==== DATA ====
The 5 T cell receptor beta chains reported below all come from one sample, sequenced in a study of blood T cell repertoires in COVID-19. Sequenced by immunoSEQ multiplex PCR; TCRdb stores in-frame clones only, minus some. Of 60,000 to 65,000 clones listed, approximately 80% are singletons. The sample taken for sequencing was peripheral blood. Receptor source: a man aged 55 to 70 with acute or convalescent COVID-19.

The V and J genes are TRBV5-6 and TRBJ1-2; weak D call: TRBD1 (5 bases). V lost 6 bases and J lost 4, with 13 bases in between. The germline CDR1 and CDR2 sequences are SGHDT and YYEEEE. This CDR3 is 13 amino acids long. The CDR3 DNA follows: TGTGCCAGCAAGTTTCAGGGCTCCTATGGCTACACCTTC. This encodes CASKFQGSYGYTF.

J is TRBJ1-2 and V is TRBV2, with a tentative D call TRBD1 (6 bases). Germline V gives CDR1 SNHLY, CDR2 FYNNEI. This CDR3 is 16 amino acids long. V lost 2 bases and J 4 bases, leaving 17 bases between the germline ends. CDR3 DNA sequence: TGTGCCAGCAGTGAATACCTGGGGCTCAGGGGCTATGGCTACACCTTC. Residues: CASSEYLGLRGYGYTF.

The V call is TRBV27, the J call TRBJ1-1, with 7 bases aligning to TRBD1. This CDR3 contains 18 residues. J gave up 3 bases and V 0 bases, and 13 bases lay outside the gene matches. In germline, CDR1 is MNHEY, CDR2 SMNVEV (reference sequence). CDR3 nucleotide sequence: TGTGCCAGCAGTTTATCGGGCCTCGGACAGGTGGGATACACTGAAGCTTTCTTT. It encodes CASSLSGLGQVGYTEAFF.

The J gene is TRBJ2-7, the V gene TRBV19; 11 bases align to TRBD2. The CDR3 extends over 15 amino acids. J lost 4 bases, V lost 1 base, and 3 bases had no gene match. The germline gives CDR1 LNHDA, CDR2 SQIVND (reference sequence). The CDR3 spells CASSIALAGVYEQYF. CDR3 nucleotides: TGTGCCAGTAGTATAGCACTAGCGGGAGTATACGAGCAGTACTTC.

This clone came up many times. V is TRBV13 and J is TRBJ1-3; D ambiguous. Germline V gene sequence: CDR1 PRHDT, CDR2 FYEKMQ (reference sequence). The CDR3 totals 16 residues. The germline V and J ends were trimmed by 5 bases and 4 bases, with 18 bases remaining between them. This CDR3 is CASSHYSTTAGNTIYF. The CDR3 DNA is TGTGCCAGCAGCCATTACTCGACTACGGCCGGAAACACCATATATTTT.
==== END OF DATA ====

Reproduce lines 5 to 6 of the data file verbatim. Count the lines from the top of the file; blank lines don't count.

The J gene is TRBJ2-7, the V gene TRBV19; 11 bases align to TRBD2. The CDR3 extends over 15 amino acids. J lost 4 bases, V lost 1 base, and 3 bases had no gene match. The germline gives CDR1 LNHDA, CDR2 SQIVND (reference sequence). The CDR3 spells CASSIALAGVYEQYF. CDR3 nucleotides: TGTGCCAGTAGTATAGCACTAGCGGGAGTATACGAGCAGTACTTC.

This clone came up many times. V is TRBV13 and J is TRBJ1-3; D ambiguous. Germline V gene sequence: CDR1 PRHDT, CDR2 FYEKMQ (reference sequence). The CDR3 totals 16 residues. The germline V and J ends were trimmed by 5 bases and 4 bases, with 18 bases remaining between them. This CDR3 is CASSHYSTTAGNTIYF. The CDR3 DNA is TGTGCCAGCAGCCATTACTCGACTACGGCCGGAAACACCATATATTTT.